Sunday, May 06, 2007

My Trip to South Africa

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I am writing from the tiny village of Bethel (population 200) in the tiny country of Lesotho (population 2,000,000). I have been filming a group of MIT students who are trying to develop a system that uses solar thermal energy to generate electricity using nothing more than old car parts. Unfortunately, the one flaw in any solar energy system has reared its ugly head, bad weather. I am waiting to see their machine in action, but storm clouds have now lingered for the second day in a row, so I am confined to be indoors with plenty of time on my hands.

This is a refreshing change from the frantic pace with which I have been storming through Southern Africa. My journey started in Johannesburg, where I visited the Apartheid museum. It’s a fascinating museum, which attempts to personalize the absurdity of racial separation by grouping visitors as either whites or non-whites upon entering. I received a non-white ID tag, which meant that I had to enter door number two. The museum left me completely repulsed and sharpened my eye to the post-Apartheid remnants that linger today in South Africa.

I then drove myself to Soweto, which I had imagined to be quite a scary place. Soweto is short for South West Townships, and was the main shantytown outside of Johannesburg that supplied the cheap black labor required to toil in the city’s gold mines, estates, and industries. I had only head stories of violent crime about Soweto and was admittedly nervous driving in there by myself. With my map in one hand and my other hand alternating between the wheel and the stick shift, I must have been driving pretty erratically when I got pulled over by the Soweto police. They came to my car window and asked me if I was drunk. Considering the fact that it was 11 AM on a Wednesday, I must have been driving worse that I thought. I said that I was not drunk and that I was simply lost and looking for Nelson Mandela’s old house, which has become a tourist attraction. They laughed and asked me where I was from. I said that I was American and they asked why I wasn’t on a tour bus. I told them that tour buses are for old people, and they laughed harder this time and I now had two important allies in Soweto. They became my police escorts for the day, showing me the way to Nelson’s old house, and then to my final destination, Kliptown.

I was surprised by the size of Soweto. It has millions of residents and fills up a large geographical area. I was particularly astonished by the disparate levels of wealth inside the township. In certain neighborhoods, you can see decadent two story houses, BMW’s ripping down paved roads, black men teeing off at the Soweto Country Club, and power lines providing electricity to thousands. In other areas, you can see corrugated iron roofs, sewage-filled streets, paraffin lighting, and the shameful frowns of poverty. Kliptown falls into the latter category.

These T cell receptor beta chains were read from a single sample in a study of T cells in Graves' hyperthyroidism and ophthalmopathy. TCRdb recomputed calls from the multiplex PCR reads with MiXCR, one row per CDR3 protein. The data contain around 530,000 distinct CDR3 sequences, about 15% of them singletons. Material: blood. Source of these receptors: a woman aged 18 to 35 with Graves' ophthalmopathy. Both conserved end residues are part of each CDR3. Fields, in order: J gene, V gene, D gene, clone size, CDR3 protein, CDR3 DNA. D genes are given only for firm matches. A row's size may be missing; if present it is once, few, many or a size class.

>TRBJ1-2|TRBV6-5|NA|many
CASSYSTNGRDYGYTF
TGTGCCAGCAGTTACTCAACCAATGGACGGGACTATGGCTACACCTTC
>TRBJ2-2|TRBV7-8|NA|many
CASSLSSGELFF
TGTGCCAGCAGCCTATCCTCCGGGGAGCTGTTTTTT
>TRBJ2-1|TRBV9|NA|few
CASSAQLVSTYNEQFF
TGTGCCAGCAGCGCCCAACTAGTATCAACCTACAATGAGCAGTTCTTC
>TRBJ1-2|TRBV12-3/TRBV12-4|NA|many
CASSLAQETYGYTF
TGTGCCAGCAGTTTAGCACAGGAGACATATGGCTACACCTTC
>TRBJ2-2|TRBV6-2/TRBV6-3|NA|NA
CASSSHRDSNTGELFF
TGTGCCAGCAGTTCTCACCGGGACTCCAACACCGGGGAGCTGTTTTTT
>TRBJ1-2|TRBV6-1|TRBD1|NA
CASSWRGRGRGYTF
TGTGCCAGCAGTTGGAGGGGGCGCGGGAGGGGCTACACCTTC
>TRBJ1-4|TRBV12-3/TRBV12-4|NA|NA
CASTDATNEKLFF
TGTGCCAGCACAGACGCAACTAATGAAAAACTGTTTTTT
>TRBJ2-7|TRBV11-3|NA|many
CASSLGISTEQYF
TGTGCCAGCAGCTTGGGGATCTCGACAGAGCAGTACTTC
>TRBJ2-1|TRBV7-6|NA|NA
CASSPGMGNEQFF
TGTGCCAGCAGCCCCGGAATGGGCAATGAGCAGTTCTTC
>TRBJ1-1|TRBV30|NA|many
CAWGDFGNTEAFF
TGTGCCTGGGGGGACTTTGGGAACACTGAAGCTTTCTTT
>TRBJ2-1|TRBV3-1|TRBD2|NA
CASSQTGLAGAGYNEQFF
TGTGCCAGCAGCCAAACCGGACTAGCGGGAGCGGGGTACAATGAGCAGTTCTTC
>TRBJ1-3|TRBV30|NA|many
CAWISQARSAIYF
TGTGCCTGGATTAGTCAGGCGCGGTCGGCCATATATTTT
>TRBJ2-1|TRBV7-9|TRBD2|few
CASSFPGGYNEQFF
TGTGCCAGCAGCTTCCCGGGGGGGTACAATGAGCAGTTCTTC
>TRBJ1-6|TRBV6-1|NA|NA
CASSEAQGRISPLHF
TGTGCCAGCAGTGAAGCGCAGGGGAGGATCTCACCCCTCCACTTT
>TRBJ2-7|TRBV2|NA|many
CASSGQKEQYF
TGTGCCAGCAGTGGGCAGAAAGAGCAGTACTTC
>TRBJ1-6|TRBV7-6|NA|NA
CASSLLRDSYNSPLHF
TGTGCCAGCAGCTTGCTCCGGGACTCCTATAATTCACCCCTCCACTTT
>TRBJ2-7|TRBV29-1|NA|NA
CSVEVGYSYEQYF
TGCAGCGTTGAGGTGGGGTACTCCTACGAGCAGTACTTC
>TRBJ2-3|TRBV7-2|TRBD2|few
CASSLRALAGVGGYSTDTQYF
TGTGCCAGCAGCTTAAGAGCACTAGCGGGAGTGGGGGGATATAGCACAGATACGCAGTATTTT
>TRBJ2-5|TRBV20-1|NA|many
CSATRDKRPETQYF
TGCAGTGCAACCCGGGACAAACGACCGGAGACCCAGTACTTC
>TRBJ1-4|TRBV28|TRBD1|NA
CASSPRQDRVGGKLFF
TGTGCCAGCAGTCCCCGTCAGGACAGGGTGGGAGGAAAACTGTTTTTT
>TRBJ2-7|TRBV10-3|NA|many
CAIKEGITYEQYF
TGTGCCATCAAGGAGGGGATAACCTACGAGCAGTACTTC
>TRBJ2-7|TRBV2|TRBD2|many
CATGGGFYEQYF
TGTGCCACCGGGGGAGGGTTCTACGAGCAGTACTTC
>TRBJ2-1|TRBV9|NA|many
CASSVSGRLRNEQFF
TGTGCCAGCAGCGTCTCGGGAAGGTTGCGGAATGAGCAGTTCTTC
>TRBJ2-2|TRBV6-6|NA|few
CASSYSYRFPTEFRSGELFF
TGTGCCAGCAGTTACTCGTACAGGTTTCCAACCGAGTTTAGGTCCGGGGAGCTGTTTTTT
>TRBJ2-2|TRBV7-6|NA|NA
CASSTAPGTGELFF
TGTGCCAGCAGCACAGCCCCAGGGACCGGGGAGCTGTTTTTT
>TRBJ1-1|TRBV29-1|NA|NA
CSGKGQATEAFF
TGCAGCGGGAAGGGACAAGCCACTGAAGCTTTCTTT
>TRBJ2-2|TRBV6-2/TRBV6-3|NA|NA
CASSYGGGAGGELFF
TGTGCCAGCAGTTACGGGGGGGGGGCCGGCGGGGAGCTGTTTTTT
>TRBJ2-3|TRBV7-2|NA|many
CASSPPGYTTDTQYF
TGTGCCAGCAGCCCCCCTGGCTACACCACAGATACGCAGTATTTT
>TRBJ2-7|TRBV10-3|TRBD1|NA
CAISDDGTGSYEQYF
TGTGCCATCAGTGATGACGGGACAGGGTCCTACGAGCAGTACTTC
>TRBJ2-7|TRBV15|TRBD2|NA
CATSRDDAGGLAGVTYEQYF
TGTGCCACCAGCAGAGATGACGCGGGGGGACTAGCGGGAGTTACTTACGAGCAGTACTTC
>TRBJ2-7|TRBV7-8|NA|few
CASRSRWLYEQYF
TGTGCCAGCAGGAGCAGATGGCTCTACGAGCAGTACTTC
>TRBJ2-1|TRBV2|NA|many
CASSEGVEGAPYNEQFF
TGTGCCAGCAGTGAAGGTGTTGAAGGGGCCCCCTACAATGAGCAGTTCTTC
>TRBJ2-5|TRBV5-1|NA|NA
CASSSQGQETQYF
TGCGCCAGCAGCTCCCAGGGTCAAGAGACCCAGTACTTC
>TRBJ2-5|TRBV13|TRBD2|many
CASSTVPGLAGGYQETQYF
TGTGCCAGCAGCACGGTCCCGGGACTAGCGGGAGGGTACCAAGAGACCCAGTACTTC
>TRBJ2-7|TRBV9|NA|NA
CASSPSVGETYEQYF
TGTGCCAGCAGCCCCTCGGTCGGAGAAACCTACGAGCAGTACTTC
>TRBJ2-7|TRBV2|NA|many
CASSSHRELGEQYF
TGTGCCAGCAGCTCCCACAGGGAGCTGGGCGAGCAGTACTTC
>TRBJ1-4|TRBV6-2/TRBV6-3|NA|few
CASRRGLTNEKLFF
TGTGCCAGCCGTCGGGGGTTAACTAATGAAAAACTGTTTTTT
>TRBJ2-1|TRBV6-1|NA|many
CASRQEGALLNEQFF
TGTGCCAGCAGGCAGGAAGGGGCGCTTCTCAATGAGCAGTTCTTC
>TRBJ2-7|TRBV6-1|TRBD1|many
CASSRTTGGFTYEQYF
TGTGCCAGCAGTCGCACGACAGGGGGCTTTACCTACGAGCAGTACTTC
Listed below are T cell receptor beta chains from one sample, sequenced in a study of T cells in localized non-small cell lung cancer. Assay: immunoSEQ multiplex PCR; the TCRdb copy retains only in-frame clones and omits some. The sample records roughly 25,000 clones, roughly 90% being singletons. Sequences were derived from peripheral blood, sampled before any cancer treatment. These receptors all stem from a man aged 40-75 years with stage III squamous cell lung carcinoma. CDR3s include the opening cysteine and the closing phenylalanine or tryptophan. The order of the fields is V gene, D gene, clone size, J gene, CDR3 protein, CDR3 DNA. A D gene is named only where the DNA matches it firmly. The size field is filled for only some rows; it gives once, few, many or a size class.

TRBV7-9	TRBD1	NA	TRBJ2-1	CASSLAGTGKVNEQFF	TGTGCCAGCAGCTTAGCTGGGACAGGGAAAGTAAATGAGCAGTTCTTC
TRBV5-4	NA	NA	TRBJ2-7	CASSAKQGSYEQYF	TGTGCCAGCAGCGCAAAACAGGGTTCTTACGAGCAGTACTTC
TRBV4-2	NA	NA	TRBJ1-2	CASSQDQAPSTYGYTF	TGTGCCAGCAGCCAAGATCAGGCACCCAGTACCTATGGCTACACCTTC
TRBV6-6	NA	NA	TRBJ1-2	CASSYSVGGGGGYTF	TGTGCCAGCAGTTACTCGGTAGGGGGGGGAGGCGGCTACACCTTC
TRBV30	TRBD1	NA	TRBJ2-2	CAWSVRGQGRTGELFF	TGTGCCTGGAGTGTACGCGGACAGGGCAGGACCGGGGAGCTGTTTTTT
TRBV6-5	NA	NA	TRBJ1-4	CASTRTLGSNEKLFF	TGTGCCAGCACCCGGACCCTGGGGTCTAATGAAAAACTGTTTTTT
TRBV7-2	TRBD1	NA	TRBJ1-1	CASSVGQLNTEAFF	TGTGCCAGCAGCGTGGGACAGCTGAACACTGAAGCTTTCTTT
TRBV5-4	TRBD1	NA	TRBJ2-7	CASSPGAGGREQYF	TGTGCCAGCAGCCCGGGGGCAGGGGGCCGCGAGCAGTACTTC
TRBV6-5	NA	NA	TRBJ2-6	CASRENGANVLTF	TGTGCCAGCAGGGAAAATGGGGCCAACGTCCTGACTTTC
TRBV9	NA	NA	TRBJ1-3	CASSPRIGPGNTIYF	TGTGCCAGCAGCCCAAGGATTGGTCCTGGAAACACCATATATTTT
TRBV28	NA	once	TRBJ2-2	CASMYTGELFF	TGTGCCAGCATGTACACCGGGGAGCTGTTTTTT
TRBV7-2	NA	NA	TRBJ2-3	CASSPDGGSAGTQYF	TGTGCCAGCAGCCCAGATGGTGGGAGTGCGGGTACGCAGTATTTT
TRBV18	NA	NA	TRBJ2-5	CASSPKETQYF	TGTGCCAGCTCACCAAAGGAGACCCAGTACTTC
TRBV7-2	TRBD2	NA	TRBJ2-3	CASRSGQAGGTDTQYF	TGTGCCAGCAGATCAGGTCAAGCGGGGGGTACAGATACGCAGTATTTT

It is as destitute as it gets in South Africa, with all the familiar symptoms of poverty; high levels of unemployment, HIV/AIDS, crime, prostitution, and illiteracy. I went there to film a guy named Thulani, who runs an after school program designed to teach Kliptown’s teenagers positive values. He was quite the character. The kids poured into his classroom and you could see why. Thulani’s enthusiasm and passion was contagious. He asked the kids what the topic of the day should be; one girl answered teen pregnancy. So that is what they spoke about for an hour. Thulani would ask provocative questions such as, “If a man offered you 200 rand for sex, would you accept?” Some girls said yes. “If a man said he would give you an extra 100 rand to not use a condom, would you accept?” Some of the same girls said yes. I was taken a back at how cheaply these girls would give their lives away. The girls made it clear that they knew the consequences of AIDS, but that they would rather die of AIDS in 20 years than of hunger today. Thulani couldn’t argue with that logic, but he did emphasize that they should strive for abstinence and protected sex.

Then Thulani turned the tables on me. It was time for the kids to ask the American filmmaker questions. About 15 inquisitive kids raised their hands with some very interesting questions for me. “Is there racism in America?” “How do you feel about the war in Iraq?” “Do you have a girlfriend?” “Do you have a car?” “What do you think about South Africa?” I answered most of the questions honestly and gracefully, but after an hour in the hot seat, I was glad to be whisked away to a gumboot dance performance by the younger kids.


Then I drove out of Soweto and back to the upper middle class neighborhood where I am staying. The brave woman who has so generously put me up for a few weeks is the only house on the block without 10 foot walls and electric fences. Due to the high levels of violent crime that has plagued Johannesburg, the more affluent, typically white communities lives in a state of fear. They have no faith in the police and have resorted to hiring their own armed security forces to protect themselves. These seemingly tranquil neighborhoods even have mobile tactical units that drive around in armored vehicles and loaded AK-47s in case some mayhem should erupt. More and more civilians are taking self-defense courses and carrying around pistols. Some people are afraid to go out at night. Johannesburg is a tense place.

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Kliptown After School Program



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Me and Thulani


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African children are so photogenic and they know it. They love being in pictures. Everywhere you walk with a camera, the kids shout, "Shoot me, Shoot me!"

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